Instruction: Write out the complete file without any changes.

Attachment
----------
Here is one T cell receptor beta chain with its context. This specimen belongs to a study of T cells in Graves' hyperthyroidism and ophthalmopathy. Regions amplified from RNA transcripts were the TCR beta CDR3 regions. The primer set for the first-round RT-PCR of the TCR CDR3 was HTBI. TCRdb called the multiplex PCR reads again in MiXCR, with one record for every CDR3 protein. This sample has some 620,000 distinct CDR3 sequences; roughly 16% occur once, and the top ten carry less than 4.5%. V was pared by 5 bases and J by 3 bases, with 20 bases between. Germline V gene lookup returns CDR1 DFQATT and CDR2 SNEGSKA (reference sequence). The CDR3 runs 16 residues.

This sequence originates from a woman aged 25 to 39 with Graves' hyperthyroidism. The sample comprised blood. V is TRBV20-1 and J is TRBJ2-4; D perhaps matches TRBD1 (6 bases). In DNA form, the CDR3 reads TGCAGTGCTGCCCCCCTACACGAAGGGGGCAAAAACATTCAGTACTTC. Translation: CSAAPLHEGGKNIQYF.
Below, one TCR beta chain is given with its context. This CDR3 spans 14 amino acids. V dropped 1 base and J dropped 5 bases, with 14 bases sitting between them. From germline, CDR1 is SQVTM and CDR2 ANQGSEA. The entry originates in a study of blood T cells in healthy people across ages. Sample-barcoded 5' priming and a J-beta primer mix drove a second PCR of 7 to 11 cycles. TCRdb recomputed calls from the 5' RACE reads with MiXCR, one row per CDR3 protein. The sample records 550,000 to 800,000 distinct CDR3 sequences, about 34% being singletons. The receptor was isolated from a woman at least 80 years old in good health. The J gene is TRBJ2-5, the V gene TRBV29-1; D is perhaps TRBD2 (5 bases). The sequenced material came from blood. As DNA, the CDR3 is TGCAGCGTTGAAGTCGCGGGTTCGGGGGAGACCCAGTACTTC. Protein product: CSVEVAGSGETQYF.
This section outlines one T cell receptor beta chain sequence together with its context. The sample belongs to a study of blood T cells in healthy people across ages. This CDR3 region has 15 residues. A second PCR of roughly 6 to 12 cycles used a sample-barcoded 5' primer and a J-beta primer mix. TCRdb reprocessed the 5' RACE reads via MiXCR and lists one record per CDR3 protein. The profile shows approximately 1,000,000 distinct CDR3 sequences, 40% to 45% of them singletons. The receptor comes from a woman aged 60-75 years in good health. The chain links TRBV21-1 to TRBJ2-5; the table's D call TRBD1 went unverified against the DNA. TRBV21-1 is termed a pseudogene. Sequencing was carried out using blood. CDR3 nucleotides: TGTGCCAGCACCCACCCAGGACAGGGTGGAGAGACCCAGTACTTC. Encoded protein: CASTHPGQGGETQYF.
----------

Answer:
Here is one T cell receptor beta chain with its context. This specimen belongs to a study of T cells in Graves' hyperthyroidism and ophthalmopathy. Regions amplified from RNA transcripts were the TCR beta CDR3 regions. The primer set for the first-round RT-PCR of the TCR CDR3 was HTBI. TCRdb called the multiplex PCR reads again in MiXCR, with one record for every CDR3 protein. This sample has some 620,000 distinct CDR3 sequences; roughly 16% occur once, and the top ten carry less than 4.5%. V was pared by 5 bases and J by 3 bases, with 20 bases between. Germline V gene lookup returns CDR1 DFQATT and CDR2 SNEGSKA (reference sequence). The CDR3 runs 16 residues.

This sequence originates from a woman aged 25 to 39 with Graves' hyperthyroidism. The sample comprised blood. V is TRBV20-1 and J is TRBJ2-4; D perhaps matches TRBD1 (6 bases). In DNA form, the CDR3 reads TGCAGTGCTGCCCCCCTACACGAAGGGGGCAAAAACATTCAGTACTTC. Translation: CSAAPLHEGGKNIQYF.
Below, one TCR beta chain is given with its context. This CDR3 spans 14 amino acids. V dropped 1 base and J dropped 5 bases, with 14 bases sitting between them. From germline, CDR1 is SQVTM and CDR2 ANQGSEA. The entry originates in a study of blood T cells in healthy people across ages. Sample-barcoded 5' priming and a J-beta primer mix drove a second PCR of 7 to 11 cycles. TCRdb recomputed calls from the 5' RACE reads with MiXCR, one row per CDR3 protein. The sample records 550,000 to 800,000 distinct CDR3 sequences, about 34% being singletons. The receptor was isolated from a woman at least 80 years old in good health. The J gene is TRBJ2-5, the V gene TRBV29-1; D is perhaps TRBD2 (5 bases). The sequenced material came from blood. As DNA, the CDR3 is TGCAGCGTTGAAGTCGCGGGTTCGGGGGAGACCCAGTACTTC. Protein product: CSVEVAGSGETQYF.
This section outlines one T cell receptor beta chain sequence together with its context. The sample belongs to a study of blood T cells in healthy people across ages. This CDR3 region has 15 residues. A second PCR of roughly 6 to 12 cycles used a sample-barcoded 5' primer and a J-beta primer mix. TCRdb reprocessed the 5' RACE reads via MiXCR and lists one record per CDR3 protein. The profile shows approximately 1,000,000 distinct CDR3 sequences, 40% to 45% of them singletons. The receptor comes from a woman aged 60-75 years in good health. The chain links TRBV21-1 to TRBJ2-5; the table's D call TRBD1 went unverified against the DNA. TRBV21-1 is termed a pseudogene. Sequencing was carried out using blood. CDR3 nucleotides: TGTGCCAGCACCCACCCAGGACAGGGTGGAGAGACCCAGTACTTC. Encoded protein: CASTHPGQGGETQYF.